SIU system president Randy Dunn speaks in July to incoming chancellor Carlo Montemagno and his wife, Pam, in the SIUC Student Center ballrooms.


CARBONDALE -- On Friday, Feb. 1, the Southern Illinois University Board of Trustees held a retreat that members called "refreshing," "positive," and "thoughtful."

That's a far cry from last summer, when the members of the university's governing board were criticizing their colleagues in the press as they debated firing former SIU System President Randy Dunn.

Dunn eventually resigned. The board moved on to other issues, and the perceived rivalry between the Carbondale-affiliated trustees and those affiliated with SIU Edwardsville began to fade.

After the retreat, where trustees discussed ways the Board could work more fairly, efficiently and productively, the optimism was evident from trustees affiliated with both campuses.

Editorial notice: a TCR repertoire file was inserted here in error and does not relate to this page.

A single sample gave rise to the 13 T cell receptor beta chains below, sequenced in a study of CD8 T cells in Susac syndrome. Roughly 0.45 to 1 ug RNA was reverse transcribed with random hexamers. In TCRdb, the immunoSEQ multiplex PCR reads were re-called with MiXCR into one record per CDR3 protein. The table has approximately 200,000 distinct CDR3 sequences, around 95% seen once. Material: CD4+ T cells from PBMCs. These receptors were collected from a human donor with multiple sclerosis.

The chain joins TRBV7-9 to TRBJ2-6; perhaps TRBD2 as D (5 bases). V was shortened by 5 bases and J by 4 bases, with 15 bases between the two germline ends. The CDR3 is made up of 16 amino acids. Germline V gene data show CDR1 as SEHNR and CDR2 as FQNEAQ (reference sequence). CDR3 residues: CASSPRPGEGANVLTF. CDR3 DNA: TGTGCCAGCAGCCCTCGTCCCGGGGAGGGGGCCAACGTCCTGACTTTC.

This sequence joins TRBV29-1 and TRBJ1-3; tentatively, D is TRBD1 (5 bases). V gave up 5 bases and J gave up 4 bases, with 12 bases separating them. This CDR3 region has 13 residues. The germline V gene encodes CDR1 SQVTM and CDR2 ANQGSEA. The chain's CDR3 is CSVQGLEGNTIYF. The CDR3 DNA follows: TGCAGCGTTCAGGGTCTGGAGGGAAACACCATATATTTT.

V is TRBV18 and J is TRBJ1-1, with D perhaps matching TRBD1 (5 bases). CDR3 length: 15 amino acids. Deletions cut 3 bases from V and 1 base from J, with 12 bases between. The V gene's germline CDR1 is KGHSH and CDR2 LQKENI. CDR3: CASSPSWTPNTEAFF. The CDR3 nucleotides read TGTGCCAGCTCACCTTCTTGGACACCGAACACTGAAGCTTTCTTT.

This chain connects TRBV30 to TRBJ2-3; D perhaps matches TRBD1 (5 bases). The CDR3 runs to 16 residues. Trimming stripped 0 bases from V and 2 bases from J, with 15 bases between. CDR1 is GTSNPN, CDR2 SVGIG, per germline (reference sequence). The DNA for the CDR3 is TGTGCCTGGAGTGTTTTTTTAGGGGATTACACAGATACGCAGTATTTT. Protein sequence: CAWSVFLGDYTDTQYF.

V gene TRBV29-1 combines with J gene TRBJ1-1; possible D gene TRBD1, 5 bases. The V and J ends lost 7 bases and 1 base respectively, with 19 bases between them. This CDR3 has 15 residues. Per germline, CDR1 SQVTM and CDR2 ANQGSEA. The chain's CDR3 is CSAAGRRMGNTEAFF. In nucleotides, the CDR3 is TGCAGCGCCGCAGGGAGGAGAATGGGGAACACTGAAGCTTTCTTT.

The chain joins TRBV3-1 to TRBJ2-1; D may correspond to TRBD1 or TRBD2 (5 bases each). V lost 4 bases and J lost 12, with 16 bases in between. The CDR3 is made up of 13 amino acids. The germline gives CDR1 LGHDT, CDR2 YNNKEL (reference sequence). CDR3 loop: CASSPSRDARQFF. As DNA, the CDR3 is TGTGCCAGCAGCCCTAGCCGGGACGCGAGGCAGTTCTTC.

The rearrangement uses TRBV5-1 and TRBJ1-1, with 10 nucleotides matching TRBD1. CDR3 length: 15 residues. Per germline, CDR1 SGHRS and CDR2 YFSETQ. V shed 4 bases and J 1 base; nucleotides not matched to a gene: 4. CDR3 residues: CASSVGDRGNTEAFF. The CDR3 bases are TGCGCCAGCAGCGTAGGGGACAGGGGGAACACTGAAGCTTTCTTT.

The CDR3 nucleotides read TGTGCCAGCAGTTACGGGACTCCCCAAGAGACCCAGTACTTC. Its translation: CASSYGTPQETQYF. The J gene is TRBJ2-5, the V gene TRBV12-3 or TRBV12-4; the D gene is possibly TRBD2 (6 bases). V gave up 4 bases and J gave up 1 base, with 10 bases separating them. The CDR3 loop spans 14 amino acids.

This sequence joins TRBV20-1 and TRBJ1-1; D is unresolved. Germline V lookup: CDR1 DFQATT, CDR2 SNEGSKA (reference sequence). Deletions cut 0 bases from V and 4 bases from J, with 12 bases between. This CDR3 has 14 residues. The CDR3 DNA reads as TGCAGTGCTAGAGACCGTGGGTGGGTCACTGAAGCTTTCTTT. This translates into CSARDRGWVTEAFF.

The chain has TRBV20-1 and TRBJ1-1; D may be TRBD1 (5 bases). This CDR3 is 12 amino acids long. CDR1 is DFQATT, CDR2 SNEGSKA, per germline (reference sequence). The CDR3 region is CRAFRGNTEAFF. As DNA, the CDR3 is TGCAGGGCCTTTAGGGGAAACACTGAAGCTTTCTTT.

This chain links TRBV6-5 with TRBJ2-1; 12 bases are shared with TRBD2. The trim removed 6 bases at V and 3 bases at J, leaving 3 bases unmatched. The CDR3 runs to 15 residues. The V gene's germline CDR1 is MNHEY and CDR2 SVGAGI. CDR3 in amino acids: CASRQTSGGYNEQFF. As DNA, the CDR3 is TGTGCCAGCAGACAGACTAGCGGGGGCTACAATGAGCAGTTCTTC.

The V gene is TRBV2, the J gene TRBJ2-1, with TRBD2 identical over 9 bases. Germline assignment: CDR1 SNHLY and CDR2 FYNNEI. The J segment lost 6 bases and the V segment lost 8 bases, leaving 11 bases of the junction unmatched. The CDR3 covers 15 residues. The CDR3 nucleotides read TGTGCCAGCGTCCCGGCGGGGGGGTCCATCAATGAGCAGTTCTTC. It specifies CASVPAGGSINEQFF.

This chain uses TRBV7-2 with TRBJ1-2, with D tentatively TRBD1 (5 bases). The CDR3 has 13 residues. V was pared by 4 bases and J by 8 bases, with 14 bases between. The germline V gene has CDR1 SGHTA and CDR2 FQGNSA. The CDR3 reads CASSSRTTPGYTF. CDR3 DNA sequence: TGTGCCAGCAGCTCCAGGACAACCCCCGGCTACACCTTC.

"I think we've reached a point on this board where we're really making progress," said Tom Britton, a Carbondale-based trustee. "We've done what we can to heal some of the wounds inflicted over the past year. Now, stable leadership is what we need."

But that leadership could look much different by week's end.

New Illinois Gov. J.B. Pritzker has the opportunity to replace up to five members of the seven-member board. Three trustees -- Joel Sambursky, Shirley Portwood and Randal Thomas -- are at the end of their terms. Two more, Marsha Ryan and Tom Britton, were never formally confirmed by the Illinois Senate after previous Gov. Bruce Rauner appointed them.

Pritzker may reappoint any of the current trustees, or none of them. The choice is his alone.

Commonly, such decisions are announced before the first board meeting following a governor's inauguration, said Brione Lockett, the student trustee for the Carbondale campus.

At the University of Illinois, Pritzker replaced three outgoing trustees two weeks ago, reaffirmed the appointment of a trustee picked by Rauner but not yet ratified, and nixed another Rauner appointee in favor of his own pick.

Now, with the SIU Board scheduled to meet in Edwardsville on Wednesday and Thursday, many trustees are expecting Pritzker to announce his intentions soon.